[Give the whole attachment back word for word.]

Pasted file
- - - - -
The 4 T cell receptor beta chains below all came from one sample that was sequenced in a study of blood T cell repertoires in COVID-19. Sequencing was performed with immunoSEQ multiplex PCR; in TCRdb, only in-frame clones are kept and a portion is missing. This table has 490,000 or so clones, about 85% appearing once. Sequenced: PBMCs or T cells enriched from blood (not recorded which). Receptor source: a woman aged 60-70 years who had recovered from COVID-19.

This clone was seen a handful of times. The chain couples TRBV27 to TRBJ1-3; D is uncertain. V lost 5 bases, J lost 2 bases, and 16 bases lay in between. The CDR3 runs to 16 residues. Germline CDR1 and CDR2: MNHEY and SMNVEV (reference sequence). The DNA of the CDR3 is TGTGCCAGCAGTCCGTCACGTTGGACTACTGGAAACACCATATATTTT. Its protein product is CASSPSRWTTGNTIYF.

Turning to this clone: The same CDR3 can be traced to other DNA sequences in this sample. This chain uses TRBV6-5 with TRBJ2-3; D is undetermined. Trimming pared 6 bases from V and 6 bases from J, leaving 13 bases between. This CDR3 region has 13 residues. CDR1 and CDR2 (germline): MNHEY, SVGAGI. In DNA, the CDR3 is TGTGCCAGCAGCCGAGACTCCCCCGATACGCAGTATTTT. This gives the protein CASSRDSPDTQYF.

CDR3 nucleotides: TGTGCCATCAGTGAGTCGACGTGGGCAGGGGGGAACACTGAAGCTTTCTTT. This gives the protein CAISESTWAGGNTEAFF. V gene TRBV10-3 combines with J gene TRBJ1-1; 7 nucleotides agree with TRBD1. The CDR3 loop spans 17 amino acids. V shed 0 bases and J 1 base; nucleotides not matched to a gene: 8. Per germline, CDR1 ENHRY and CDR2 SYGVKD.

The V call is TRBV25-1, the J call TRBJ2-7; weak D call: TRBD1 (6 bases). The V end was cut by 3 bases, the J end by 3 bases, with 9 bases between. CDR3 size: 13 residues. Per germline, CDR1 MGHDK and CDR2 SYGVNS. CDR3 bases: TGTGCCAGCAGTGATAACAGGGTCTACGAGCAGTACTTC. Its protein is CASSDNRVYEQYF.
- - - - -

The 4 T cell receptor beta chains below all came from one sample that was sequenced in a study of blood T cell repertoires in COVID-19. Sequencing was performed with immunoSEQ multiplex PCR; in TCRdb, only in-frame clones are kept and a portion is missing. This table has 490,000 or so clones, about 85% appearing once. Sequenced: PBMCs or T cells enriched from blood (not recorded which). Receptor source: a woman aged 60-70 years who had recovered from COVID-19.

This clone was seen a handful of times. The chain couples TRBV27 to TRBJ1-3; D is uncertain. V lost 5 bases, J lost 2 bases, and 16 bases lay in between. The CDR3 runs to 16 residues. Germline CDR1 and CDR2: MNHEY and SMNVEV (reference sequence). The DNA of the CDR3 is TGTGCCAGCAGTCCGTCACGTTGGACTACTGGAAACACCATATATTTT. Its protein product is CASSPSRWTTGNTIYF.

Turning to this clone: The same CDR3 can be traced to other DNA sequences in this sample. This chain uses TRBV6-5 with TRBJ2-3; D is undetermined. Trimming pared 6 bases from V and 6 bases from J, leaving 13 bases between. This CDR3 region has 13 residues. CDR1 and CDR2 (germline): MNHEY, SVGAGI. In DNA, the CDR3 is TGTGCCAGCAGCCGAGACTCCCCCGATACGCAGTATTTT. This gives the protein CASSRDSPDTQYF.

CDR3 nucleotides: TGTGCCATCAGTGAGTCGACGTGGGCAGGGGGGAACACTGAAGCTTTCTTT. This gives the protein CAISESTWAGGNTEAFF. V gene TRBV10-3 combines with J gene TRBJ1-1; 7 nucleotides agree with TRBD1. The CDR3 loop spans 17 amino acids. V shed 0 bases and J 1 base; nucleotides not matched to a gene: 8. Per germline, CDR1 ENHRY and CDR2 SYGVKD.

The V call is TRBV25-1, the J call TRBJ2-7; weak D call: TRBD1 (6 bases). The V end was cut by 3 bases, the J end by 3 bases, with 9 bases between. CDR3 size: 13 residues. Per germline, CDR1 MGHDK and CDR2 SYGVNS. CDR3 bases: TGTGCCAGCAGTGATAACAGGGTCTACGAGCAGTACTTC. Its protein is CASSDNRVYEQYF.